Endangered financial species: U.S. community banks
The author is a Reuters Breakingviews columnist. The opinions expressed are his own.
NEW YORK — It’s the time of year when families gather to watch Jimmy Stewart play George Bailey, the small-town banker who with a little angelic intervention extends credit to his neighbors in “It’s a Wonderful Life.” Yet though Bailey remains emblematic of a benign banking system, most Americans probably don’t realize he’s the most endangered species in finance.
Hundreds of community banks, a fixture of small-town America, have failed or sold out to bigger rivals in the past year. But many more of the country’s 7,700-odd smaller banks will disappear in the next few years — a consequence, unintended or otherwise, of government and regulatory decisions codifying the biggest banks as infallible.
And yet as sad as that may sound it may not be such a disaster after all for regulators, shareholders and, perhaps surprisingly, even consumers. That’s not to say the extinction of a species is to be blithely welcomed. Policymakers should certainly be asking whether there is a net negative consequence to rules and regulations that hasten the demise of the small, independent financial institution.
In some respects the recent spike in banks disappearing — as many as 300 this year — simply represents a return to a long-term shift towards ever larger institutions that had slowed during the boom years of the past decade. At the beginning of the 1990s, the Federal Deposit Insurance Corp oversaw 16,074 institutions. Within a decade that had fallen to 10,222 — an average net loss of some 585 banks or thrifts per year.
Over the next 10 years, however, the decline slowed. At the end of 2007, the number of institutions overseen by the FDIC was shrinking by an average of around 240 annually, mostly a result of M&A. The pace accelerated from 2008, largely thanks to failures, of which there have been 157 this year compared to three in 2007.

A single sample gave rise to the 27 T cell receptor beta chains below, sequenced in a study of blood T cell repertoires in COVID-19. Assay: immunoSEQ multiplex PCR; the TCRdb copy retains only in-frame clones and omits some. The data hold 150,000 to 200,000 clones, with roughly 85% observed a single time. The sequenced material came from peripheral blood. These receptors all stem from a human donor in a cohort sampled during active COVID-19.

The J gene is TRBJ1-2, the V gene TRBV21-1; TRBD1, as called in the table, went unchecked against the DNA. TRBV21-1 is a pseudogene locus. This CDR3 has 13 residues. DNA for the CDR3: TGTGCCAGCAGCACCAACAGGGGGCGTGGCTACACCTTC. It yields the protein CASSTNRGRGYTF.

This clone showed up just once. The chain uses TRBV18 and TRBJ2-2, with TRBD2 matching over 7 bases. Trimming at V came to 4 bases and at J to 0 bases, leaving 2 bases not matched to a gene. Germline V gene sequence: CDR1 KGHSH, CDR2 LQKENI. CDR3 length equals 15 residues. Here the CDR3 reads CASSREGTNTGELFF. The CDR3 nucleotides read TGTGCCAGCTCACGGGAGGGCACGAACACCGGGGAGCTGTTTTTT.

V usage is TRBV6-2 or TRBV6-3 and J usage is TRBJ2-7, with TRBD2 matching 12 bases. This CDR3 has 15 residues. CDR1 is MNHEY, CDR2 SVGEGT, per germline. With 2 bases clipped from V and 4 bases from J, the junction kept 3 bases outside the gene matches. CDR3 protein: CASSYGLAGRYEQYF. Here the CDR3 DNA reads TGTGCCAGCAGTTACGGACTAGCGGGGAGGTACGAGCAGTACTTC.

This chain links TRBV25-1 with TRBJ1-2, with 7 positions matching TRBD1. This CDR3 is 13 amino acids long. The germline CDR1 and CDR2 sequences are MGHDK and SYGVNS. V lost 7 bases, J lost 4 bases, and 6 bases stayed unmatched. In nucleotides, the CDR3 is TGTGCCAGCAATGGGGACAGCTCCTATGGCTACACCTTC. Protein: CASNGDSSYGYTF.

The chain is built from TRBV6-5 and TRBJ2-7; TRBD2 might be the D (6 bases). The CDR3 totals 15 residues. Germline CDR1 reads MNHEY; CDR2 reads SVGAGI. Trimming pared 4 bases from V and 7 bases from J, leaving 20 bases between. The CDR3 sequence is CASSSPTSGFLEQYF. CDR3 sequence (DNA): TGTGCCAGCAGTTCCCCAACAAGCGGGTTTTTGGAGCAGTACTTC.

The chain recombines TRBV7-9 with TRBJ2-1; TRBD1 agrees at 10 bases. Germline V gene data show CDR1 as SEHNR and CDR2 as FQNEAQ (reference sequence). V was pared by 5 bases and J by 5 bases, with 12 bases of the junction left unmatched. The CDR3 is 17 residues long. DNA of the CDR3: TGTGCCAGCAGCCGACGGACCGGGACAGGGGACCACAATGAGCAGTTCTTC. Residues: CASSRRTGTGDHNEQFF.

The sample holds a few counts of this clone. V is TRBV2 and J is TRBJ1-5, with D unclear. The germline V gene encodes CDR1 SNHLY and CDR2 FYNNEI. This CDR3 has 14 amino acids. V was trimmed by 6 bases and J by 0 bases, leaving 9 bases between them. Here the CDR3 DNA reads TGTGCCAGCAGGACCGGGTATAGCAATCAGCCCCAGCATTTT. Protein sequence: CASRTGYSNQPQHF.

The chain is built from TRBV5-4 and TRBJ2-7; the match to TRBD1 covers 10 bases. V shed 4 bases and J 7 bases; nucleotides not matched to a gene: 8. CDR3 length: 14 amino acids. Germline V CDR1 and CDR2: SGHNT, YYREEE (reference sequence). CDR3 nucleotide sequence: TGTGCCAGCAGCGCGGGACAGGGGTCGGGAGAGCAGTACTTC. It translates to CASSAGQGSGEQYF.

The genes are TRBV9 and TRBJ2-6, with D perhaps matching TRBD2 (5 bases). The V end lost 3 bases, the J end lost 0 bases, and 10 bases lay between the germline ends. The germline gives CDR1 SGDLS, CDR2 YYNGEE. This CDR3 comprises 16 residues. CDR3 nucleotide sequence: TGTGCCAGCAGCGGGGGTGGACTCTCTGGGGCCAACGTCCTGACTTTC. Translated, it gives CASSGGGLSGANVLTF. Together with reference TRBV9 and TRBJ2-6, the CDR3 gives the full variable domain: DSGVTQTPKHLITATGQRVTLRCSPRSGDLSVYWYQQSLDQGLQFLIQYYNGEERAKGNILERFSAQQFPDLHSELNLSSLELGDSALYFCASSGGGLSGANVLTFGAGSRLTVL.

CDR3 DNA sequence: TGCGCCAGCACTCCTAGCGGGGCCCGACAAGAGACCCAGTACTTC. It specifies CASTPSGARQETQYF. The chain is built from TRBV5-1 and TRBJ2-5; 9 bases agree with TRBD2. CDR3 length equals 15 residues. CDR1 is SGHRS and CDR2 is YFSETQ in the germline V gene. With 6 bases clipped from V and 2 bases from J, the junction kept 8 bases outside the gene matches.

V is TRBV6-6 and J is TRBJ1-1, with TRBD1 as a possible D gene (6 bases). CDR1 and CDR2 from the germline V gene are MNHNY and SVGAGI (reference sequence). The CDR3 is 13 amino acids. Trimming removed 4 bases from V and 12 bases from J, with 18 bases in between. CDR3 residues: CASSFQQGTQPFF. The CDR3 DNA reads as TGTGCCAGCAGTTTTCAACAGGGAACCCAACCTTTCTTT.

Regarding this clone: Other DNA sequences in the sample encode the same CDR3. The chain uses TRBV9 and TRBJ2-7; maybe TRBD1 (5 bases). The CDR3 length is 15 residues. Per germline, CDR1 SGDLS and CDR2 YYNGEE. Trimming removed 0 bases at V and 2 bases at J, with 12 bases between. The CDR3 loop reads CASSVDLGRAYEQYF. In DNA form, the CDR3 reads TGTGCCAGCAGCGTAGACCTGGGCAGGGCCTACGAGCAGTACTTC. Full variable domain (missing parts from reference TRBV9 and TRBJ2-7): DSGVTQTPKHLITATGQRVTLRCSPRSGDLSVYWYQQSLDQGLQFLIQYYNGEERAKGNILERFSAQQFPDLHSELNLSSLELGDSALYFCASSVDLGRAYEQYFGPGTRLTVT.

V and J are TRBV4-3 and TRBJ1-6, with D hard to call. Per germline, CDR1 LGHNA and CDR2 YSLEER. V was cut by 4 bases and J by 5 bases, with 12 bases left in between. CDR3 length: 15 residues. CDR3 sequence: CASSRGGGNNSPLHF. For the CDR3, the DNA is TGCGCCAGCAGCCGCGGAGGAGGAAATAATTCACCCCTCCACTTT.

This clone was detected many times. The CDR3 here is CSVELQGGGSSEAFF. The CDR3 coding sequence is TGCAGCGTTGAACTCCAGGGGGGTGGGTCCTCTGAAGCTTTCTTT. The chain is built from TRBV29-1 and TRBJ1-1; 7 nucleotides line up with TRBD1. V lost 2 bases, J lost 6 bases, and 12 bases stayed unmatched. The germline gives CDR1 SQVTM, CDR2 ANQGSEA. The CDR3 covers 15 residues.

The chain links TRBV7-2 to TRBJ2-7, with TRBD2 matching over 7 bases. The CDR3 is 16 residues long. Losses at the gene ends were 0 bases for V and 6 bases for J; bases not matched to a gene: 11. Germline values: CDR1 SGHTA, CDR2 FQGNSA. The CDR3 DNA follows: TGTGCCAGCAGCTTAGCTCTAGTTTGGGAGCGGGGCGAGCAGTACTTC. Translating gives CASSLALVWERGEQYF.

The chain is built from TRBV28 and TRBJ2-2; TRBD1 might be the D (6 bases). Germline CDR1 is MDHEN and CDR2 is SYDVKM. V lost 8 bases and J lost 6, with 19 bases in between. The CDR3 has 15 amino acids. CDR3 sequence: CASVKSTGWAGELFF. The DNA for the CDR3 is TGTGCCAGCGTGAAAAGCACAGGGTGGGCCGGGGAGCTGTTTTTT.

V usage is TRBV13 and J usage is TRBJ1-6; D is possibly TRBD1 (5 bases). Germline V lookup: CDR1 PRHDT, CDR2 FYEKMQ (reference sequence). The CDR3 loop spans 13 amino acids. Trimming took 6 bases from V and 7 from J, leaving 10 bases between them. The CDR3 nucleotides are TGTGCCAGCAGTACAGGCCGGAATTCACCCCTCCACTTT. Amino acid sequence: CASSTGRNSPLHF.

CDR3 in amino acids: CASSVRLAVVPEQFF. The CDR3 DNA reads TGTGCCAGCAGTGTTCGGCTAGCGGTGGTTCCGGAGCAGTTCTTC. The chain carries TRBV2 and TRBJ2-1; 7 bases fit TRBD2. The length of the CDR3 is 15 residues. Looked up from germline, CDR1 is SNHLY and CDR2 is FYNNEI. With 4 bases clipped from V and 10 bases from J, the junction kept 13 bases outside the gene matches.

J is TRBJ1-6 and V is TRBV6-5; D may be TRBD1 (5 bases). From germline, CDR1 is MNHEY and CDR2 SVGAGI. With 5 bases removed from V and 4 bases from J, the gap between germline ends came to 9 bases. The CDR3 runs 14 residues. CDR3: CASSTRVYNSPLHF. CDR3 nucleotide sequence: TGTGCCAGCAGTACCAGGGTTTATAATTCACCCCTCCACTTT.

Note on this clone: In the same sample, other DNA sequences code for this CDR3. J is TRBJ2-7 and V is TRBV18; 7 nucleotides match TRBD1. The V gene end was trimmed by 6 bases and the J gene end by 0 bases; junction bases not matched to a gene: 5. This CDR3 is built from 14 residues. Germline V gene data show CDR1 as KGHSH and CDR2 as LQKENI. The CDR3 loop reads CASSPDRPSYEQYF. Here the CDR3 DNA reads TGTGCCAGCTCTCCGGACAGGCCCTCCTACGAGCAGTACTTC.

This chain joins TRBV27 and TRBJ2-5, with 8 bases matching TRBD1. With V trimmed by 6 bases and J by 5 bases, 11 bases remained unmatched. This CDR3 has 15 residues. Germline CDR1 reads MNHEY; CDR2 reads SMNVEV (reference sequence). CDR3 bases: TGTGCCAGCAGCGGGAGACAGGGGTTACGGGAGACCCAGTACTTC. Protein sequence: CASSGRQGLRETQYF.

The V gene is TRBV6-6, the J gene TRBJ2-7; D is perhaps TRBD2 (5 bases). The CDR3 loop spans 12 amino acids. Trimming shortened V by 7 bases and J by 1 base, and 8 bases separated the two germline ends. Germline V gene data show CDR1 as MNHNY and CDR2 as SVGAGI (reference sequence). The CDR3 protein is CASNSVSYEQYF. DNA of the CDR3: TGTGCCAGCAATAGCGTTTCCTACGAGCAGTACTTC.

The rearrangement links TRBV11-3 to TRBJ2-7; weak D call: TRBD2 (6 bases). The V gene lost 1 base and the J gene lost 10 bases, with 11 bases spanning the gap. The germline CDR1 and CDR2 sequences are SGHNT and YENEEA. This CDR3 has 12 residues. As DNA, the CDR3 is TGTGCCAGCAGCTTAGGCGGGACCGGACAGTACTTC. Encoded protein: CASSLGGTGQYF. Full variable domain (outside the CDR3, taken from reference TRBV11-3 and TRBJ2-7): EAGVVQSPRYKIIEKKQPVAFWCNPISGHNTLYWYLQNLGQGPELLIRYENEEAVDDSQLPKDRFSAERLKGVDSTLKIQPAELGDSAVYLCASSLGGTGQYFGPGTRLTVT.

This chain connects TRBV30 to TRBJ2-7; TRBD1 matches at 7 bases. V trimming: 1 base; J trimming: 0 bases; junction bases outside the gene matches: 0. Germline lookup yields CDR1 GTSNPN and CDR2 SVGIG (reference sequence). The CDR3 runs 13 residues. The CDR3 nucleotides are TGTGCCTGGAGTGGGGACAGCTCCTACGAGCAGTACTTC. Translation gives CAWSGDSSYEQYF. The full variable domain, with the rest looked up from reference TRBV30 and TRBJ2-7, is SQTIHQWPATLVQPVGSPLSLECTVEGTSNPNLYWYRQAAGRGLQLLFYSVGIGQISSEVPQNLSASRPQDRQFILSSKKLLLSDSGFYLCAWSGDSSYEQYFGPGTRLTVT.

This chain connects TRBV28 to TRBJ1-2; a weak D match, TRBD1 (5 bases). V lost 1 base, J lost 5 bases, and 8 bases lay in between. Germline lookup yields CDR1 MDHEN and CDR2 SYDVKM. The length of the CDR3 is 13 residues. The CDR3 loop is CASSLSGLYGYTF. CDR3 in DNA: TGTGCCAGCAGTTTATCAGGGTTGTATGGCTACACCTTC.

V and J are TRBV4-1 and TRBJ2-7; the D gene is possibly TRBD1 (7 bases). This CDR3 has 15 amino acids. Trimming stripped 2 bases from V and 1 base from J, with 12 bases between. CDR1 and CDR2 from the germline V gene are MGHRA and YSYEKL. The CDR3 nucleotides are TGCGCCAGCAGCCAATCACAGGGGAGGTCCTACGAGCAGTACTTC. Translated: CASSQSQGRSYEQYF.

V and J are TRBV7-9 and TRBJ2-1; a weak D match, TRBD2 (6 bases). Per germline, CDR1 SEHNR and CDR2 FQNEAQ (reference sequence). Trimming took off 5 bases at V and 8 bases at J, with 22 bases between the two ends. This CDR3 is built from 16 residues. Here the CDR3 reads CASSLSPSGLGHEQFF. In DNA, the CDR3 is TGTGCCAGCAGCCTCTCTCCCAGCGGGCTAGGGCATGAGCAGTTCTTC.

The beneficiaries of this trend have been the biggest banks. At the start of the 1990s there were 59 institutions with more than $10 billion of assets holding 31.8 percent of the nation’s stock of banking assets. Today, their ranks have nearly doubled to 109, while their share of assets has marched upward to 78.6 percent.
It won’t stop there. For one, the FDIC’s troubled bank list covers 860 institutions — including many of the 600 or so that have yet to pay back bailout funds. While not all of them will be seized, many will wind up in the arms of larger, better-capitalized rivals. But even healthy community banks are in for leaner times.
One of the reasons fewer banks vanished in the years leading up to the financial crisis was their reliance on commercial and residential property loans, which worked just fine when prices were rising. But now they’re being hit with big writedowns on those loans — and can’t see where they can profitably deploy future funds.
At the same time, their costs are rising, and earnings hit, by more regulation. Just last week the Independent Community Bankers of America came out screaming against the Federal Reserve’s capping of debit interchange fees to comply with the Dodd-Frank financial reform act, saying it will disadvantage small banks and make “the concept of ‘free checking’ a thing of the past.”
Big banks are also dealing with more red tape, but their size, diversity of businesses and loan portfolios give them economies of scale to absorb these higher expenses without doing away with free checking or toasters for new depositors. From a policy perspective it’s arguably terrible that mega-banks bailed out during the crisis are now luring away customers from the George Baileys of the world.
But look at it another way: having a few, heavily-regulated banks might actually be safer. Canada has just five giant institutions. But because they were regulated like utilities, the country’s financial system averted the need for big bailouts. It’s also more profitable for shareholders. According to the FDIC’s third-quarter industry survey, big banks have better efficiency ratios and generate higher returns on assets and equity.
Finally, consumers might benefit from a smaller universe of stronger banks competing for their affections. At the very least, there might be more credit available to them. In the third quarter, for every dollar of deposits customers stowed in the vaults of big banks, 96 cents were extended to borrowers, according to SNL Financial. Smaller banks lent out just 84 cents for every dollar of deposits.
George Bailey may have been a nice banker. But he might have been even more effective working as a senior loan officer for Bank of America.